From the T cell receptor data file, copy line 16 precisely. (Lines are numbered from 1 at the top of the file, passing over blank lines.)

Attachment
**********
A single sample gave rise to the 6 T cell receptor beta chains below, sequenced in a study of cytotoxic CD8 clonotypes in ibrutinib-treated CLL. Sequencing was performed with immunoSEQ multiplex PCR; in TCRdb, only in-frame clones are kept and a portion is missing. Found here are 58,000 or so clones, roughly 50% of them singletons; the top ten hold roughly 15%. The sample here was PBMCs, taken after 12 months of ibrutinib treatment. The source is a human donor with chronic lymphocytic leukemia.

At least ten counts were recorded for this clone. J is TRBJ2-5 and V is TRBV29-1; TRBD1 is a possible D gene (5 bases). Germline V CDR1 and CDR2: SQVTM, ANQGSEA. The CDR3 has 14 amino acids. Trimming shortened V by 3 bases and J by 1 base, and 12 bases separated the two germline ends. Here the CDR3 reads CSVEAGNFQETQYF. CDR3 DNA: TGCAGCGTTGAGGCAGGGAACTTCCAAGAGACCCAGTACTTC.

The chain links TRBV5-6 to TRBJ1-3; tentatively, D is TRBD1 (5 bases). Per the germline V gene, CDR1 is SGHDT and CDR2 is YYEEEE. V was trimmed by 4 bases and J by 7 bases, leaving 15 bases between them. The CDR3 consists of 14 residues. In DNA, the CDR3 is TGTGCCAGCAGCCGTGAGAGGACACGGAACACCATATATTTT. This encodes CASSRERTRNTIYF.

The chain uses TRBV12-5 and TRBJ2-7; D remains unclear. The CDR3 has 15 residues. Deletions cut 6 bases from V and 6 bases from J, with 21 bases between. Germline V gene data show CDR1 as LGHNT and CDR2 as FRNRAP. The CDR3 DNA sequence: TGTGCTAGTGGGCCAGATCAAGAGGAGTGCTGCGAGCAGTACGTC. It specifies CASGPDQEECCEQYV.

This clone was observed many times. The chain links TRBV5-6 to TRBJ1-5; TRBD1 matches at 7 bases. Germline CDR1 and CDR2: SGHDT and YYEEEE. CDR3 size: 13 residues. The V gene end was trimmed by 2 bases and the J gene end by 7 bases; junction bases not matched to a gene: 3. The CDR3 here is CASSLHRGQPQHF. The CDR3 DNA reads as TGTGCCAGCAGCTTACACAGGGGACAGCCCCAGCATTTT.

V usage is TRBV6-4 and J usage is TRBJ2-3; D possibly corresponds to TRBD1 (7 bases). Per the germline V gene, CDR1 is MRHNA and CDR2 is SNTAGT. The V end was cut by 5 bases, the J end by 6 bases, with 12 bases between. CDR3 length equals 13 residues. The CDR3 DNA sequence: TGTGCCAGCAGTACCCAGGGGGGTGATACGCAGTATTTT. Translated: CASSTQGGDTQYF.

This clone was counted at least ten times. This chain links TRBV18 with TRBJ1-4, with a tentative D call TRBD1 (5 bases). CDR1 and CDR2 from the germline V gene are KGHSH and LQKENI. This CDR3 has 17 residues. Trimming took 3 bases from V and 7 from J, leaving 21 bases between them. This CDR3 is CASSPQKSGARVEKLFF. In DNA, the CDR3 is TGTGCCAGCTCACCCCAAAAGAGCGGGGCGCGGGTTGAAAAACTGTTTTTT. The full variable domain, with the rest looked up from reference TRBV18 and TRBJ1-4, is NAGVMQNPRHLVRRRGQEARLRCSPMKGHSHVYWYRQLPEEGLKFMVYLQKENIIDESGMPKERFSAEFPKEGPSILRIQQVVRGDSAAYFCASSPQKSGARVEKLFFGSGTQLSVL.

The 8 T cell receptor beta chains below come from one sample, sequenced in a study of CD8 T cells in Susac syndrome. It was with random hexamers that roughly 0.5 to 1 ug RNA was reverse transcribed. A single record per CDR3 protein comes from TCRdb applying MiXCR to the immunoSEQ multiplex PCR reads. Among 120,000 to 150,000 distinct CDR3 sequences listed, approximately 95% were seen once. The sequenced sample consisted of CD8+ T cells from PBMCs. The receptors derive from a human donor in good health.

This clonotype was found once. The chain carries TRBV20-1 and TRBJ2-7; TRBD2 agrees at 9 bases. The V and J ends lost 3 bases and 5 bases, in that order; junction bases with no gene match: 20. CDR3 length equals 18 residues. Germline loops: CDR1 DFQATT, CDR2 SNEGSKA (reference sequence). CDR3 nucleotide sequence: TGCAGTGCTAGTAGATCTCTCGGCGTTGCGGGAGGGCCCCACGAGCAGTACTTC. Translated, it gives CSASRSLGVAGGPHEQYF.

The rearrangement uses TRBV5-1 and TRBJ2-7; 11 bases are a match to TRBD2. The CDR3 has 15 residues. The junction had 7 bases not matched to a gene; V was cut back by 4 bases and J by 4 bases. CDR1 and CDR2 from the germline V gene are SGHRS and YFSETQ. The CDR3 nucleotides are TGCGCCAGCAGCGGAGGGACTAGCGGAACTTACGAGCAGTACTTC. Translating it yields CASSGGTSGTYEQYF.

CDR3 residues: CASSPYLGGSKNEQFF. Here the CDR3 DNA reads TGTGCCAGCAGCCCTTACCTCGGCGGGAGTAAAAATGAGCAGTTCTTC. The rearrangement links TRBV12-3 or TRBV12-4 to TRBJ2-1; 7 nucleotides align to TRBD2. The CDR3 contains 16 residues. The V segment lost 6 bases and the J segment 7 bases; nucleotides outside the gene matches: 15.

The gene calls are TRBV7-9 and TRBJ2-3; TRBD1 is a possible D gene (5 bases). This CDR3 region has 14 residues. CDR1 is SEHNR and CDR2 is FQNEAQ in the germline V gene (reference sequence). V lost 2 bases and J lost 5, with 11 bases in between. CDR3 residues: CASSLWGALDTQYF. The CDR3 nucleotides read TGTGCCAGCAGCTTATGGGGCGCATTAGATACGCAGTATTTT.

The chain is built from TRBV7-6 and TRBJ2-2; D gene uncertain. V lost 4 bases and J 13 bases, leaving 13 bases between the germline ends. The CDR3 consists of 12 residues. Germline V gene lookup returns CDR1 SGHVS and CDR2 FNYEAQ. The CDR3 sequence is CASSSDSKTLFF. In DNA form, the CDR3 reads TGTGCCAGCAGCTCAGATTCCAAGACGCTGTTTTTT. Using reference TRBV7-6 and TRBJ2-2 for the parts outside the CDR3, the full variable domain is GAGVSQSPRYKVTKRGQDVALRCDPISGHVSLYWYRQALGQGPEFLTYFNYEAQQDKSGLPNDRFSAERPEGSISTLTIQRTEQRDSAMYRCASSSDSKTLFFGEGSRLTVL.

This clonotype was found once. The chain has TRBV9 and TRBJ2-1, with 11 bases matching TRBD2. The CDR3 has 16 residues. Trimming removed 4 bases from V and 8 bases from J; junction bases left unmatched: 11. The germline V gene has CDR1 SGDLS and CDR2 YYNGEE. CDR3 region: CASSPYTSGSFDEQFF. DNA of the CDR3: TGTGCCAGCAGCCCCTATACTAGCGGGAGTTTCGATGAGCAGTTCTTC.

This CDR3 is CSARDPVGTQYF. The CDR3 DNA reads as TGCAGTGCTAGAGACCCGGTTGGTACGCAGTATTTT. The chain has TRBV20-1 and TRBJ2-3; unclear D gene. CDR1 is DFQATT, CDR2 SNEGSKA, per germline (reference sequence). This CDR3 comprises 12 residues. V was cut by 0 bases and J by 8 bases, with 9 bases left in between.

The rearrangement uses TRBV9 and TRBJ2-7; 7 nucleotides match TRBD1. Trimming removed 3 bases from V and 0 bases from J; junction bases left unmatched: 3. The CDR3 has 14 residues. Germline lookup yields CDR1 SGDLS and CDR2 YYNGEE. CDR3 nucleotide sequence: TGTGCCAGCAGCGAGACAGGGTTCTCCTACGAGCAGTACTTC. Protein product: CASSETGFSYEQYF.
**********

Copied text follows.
The rearrangement uses TRBV9 and TRBJ2-7; 7 nucleotides match TRBD1. Trimming removed 3 bases from V and 0 bases from J; junction bases left unmatched: 3. The CDR3 has 14 residues. Germline lookup yields CDR1 SGDLS and CDR2 YYNGEE. CDR3 nucleotide sequence: TGTGCCAGCAGCGAGACAGGGTTCTCCTACGAGCAGTACTTC. Protein product: CASSETGFSYEQYF.